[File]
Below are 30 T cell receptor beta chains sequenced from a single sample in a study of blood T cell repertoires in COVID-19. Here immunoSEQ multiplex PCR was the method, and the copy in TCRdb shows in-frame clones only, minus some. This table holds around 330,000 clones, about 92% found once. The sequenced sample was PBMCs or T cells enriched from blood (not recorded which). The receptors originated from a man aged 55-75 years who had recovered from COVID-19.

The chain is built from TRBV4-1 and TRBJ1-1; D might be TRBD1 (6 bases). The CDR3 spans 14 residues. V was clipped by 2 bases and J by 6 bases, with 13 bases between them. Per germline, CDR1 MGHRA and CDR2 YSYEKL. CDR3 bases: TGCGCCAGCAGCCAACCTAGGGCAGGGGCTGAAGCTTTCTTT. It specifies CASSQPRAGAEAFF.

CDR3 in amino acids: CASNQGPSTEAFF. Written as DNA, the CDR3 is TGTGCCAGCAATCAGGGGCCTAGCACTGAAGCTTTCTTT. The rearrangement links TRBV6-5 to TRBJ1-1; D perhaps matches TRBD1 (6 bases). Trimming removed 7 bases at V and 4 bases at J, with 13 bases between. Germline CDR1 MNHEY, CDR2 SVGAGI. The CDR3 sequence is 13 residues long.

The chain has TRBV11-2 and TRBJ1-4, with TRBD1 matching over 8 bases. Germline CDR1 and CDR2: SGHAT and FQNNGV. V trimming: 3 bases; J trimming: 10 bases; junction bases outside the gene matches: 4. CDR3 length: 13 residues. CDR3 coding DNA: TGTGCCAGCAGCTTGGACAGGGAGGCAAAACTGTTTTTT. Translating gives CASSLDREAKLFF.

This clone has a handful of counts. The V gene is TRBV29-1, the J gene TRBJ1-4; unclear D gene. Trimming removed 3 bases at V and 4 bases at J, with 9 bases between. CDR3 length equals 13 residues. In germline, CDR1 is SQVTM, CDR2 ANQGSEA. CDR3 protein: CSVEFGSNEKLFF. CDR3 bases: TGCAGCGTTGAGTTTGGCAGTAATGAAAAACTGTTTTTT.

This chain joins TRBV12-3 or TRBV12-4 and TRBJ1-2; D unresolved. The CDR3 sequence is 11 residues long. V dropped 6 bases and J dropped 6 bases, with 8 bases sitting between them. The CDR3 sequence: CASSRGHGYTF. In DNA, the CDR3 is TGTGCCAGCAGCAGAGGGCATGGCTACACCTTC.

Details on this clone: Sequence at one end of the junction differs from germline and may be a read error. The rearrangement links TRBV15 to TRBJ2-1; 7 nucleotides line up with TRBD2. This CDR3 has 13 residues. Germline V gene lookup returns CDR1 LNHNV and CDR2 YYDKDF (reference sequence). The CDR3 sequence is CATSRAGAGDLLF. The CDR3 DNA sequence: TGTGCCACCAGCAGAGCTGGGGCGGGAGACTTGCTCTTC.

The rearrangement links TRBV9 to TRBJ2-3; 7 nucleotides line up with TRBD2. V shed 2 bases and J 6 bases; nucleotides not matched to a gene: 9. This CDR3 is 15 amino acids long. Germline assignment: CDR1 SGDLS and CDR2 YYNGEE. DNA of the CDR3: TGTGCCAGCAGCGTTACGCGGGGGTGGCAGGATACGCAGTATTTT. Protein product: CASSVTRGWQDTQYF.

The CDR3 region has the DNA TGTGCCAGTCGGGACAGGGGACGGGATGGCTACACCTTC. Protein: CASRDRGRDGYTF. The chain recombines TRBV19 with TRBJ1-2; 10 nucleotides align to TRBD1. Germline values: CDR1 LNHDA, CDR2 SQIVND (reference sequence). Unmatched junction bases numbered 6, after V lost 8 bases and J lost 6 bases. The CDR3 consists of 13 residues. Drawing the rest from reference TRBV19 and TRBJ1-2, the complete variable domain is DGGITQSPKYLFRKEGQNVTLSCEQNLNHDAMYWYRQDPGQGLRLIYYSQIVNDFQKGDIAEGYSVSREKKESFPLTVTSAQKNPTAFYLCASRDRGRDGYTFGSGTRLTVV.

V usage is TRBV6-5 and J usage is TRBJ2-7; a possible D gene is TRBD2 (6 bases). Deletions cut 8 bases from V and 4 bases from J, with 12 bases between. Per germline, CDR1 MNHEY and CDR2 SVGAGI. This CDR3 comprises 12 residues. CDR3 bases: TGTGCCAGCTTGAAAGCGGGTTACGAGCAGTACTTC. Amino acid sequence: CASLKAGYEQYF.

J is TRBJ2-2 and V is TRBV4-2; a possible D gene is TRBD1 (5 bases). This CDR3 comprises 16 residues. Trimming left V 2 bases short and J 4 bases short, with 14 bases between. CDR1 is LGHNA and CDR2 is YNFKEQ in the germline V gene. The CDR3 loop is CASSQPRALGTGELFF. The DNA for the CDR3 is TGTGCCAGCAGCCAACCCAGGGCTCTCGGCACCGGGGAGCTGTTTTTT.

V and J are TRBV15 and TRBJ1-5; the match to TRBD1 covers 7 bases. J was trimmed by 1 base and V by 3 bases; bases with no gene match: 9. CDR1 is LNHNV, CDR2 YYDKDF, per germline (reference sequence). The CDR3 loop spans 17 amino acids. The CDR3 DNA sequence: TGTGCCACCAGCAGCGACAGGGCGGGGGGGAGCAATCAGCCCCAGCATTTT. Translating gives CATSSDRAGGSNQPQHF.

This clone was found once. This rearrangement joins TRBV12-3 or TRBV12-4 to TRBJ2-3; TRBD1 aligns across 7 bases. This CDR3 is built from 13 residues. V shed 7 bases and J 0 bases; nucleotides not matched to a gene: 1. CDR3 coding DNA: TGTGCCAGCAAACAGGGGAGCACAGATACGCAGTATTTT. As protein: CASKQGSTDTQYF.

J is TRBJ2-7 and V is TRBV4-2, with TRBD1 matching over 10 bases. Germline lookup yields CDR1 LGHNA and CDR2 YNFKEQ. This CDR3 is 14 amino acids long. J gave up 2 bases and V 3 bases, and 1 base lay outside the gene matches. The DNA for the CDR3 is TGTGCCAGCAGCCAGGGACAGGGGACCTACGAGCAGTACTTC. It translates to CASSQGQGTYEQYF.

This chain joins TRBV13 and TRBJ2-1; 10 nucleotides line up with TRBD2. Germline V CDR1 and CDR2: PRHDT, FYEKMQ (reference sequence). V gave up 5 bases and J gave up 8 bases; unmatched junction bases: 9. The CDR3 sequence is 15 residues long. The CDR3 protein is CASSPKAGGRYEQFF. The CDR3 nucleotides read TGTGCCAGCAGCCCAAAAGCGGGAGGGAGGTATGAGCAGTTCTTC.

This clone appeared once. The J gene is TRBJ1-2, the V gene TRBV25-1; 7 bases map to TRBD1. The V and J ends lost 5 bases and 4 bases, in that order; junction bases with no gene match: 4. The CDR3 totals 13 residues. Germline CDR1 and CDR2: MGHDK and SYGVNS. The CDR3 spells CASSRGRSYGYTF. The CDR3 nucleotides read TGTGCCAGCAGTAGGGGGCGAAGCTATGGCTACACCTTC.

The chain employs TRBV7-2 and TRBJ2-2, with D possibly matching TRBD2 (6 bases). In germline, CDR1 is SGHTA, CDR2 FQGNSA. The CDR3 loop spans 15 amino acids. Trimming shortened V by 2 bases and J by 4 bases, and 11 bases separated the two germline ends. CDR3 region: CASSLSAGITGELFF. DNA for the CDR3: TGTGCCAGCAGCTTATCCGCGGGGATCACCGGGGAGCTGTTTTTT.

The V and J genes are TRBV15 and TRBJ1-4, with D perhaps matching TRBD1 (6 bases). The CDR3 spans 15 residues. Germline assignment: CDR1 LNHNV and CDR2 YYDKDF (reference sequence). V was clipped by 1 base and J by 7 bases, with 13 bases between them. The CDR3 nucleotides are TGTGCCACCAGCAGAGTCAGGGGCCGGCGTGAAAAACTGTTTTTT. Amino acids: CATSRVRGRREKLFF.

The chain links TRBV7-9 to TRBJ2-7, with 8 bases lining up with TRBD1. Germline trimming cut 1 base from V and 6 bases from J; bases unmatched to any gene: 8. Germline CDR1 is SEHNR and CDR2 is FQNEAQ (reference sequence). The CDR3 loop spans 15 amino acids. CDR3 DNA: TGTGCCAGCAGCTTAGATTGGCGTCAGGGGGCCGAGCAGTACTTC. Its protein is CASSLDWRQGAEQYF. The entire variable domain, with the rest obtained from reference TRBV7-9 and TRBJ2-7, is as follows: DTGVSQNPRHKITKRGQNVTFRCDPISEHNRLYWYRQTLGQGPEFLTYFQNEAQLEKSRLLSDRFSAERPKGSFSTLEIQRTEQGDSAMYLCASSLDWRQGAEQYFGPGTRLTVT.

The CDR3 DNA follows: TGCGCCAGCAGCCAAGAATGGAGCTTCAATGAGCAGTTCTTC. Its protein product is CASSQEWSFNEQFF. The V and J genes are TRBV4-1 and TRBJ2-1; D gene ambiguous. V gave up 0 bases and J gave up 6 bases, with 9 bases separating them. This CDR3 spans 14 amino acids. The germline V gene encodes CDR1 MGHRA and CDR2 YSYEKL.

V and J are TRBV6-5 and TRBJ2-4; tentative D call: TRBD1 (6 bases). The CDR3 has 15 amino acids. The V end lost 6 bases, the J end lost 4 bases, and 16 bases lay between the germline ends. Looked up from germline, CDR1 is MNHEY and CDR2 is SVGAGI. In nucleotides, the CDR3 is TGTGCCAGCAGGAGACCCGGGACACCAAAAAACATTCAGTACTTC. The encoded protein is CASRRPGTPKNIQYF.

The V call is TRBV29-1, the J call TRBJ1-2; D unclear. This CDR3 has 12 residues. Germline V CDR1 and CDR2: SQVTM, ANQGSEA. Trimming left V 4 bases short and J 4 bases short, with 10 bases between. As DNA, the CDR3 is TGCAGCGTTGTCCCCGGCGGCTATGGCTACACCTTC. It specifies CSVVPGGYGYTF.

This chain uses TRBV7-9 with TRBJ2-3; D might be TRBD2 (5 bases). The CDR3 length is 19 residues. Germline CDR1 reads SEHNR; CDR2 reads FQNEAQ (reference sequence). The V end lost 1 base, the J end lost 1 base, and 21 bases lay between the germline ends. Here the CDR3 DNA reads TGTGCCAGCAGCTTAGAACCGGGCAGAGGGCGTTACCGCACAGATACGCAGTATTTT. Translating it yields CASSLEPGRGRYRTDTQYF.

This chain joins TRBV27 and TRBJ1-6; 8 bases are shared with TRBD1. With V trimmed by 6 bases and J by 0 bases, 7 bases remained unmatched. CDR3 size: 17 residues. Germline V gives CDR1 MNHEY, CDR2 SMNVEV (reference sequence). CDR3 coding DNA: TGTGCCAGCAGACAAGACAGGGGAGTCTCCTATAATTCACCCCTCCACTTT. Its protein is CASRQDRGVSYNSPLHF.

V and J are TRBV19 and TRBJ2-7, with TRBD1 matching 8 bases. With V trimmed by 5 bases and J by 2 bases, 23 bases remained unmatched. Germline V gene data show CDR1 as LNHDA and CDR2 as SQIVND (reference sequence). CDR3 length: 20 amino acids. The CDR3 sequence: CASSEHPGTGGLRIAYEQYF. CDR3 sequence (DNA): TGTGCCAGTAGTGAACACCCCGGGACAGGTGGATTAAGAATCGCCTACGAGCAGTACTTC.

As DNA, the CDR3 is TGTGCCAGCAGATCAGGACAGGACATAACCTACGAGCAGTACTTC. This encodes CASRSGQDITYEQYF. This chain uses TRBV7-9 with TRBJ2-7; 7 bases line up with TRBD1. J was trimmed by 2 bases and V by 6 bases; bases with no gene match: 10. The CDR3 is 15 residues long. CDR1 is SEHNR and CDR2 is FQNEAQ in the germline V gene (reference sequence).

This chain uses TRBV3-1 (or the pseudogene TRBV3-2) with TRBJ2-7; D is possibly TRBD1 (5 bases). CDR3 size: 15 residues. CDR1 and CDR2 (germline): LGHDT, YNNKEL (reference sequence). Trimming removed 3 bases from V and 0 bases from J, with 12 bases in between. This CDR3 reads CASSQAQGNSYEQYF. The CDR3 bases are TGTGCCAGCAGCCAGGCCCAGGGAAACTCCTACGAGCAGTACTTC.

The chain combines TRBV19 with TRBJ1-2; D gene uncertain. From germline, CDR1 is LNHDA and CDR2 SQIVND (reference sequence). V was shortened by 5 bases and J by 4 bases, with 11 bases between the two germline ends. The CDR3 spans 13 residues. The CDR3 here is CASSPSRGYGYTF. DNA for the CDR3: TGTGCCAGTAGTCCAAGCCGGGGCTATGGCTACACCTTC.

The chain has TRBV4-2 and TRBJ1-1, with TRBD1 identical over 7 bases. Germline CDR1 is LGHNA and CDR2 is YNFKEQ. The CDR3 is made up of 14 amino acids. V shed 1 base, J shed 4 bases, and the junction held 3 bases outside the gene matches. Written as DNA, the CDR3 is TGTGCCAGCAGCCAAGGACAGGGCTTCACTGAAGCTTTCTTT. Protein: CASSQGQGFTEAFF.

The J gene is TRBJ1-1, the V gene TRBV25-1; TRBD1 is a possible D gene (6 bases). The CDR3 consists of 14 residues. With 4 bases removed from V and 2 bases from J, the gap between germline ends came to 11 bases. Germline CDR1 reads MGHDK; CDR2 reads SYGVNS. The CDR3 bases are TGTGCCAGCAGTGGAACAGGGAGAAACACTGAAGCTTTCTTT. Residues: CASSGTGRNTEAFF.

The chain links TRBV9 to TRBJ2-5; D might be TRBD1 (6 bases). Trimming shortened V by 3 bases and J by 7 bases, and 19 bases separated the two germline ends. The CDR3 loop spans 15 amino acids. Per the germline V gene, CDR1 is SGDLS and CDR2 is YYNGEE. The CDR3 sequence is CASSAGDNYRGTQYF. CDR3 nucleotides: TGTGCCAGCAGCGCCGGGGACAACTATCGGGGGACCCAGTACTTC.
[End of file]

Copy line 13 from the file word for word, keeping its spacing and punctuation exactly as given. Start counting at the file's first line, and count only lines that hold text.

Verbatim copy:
This clone was found once. This rearrangement joins TRBV12-3 or TRBV12-4 to TRBJ2-3; TRBD1 aligns across 7 bases. This CDR3 is built from 13 residues. V shed 7 bases and J 0 bases; nucleotides not matched to a gene: 1. CDR3 coding DNA: TGTGCCAGCAAACAGGGGAGCACAGATACGCAGTATTTT. As protein: CASKQGSTDTQYF.